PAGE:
• They have some utility in the world of the Internet, education, and libraries
  • I, personally, use each of these tools regularly

2: Netvibes http://www.netvibes.com

  • Example of how I use it: http://bit.ly/8h24b
  • My first use:  early 2008
  • Purposes for which I use it:  Netvibes is free “portalling” software, that is, a utility to bring together resources and web pages and so on, and store and display them all in one spot.  Once you create an account, it has both a “public” and “private” side, so if you want to organize some private pages and resources and bookmarks, you use the “private” side (visible to only you), while the “public” pages can be used to easily share and showcase information with others. Netvibes is so versatile and easy to use, that, for the course linked above, I basically used it in lieu of a course management system!  Most of the student’s work was posted there, although I couldn’t, of course, post grades.  Also note, that I gave the students perhaps five to ten minutes of instruction on how to do the basics (click on “Add Content,” then “Essential Widgets” gets the basics)
  • Biggest drawback:  It IS one more thing to remember to check, but, if you have a specific Web communications purpose (such as creating a rudimentary personal e-portolio) you will remember…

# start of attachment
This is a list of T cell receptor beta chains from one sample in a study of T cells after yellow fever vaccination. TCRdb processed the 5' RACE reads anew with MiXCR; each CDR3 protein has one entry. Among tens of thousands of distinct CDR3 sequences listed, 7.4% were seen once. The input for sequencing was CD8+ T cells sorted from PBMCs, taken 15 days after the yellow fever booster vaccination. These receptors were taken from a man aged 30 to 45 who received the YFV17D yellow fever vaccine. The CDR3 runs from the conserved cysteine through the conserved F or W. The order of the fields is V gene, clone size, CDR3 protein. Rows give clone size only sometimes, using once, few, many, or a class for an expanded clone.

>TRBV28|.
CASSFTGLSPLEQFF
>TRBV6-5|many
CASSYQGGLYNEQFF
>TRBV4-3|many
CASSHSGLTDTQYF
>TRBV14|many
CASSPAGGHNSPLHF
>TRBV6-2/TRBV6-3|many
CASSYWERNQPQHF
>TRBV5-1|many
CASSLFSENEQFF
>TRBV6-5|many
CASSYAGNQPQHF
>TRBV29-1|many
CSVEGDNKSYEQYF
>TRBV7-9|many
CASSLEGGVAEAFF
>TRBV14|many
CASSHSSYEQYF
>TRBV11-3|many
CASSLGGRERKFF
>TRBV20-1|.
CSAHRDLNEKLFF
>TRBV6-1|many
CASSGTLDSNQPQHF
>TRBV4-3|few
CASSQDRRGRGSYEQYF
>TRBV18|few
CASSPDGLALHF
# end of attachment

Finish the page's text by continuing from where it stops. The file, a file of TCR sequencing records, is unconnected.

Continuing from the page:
Have other thoughts?  Other tools?  Post your comment below.

Previous tool:  Google Docs

Tool for next time:  bit.ly

 


“Open Internet” tools series – Chapter One: Google Docs

The following is the first in a semi-irregular series of posts on Internet tools and utilities.  We’ll start with a well-known, yet oft-misunderstood tool:  Google Docs.

I hope one or more of the featured tools might be of use to you.  These are written from my particular professional vantage point, i.e., that of a librarian, teacher, and manager.  Note that I do NOT necessarily view myself as a technophile; rather than spending hours pounding on the computer, I’d really rather be reading a book or baffing golfing balls.  Thus it’s hoped that these tools will make your “screen time” hours more efficient and productive, rather than more numerous.

The posts in this series give info and background on a few common “open” Internet tools.  All these tools have the following in common:

  • They are available “free” on the Internet (although an initial sign-up, also free, is usually required)
  • They have some utility in the world of the Internet, education, and libraries
  • I, personally, use each of these tools regularly

  1. Google Docs http://docs.google.com
  • Example of how I use it:  http://bit.ly/RO6Kd
  • My first use:  late 2007
  • Purposes for which I use it: Post syllabus, shared editing of documents, easy net-based display of documents (especially good for presentations, a.ka., “powerpoint”)  Good for students sharing their work with me or with each other.  If you have a Netbook, or other laptop, you could easily replace MS Office with this far-reaching set of tools.  Way easier to use than a Wiki!
  • Biggest drawback:  Well, you are storing your work on Gooooogle… if you have qualms about this, that’s fine, but I’m amazed by people who rail about the evil Google owning the world, while they carry laptops with $500 copies of MS Office… and they’ve never sent Google a dime.

Have other thoughts?  Other tools?  Post your comment below.

Tool for next time:  Netvibes!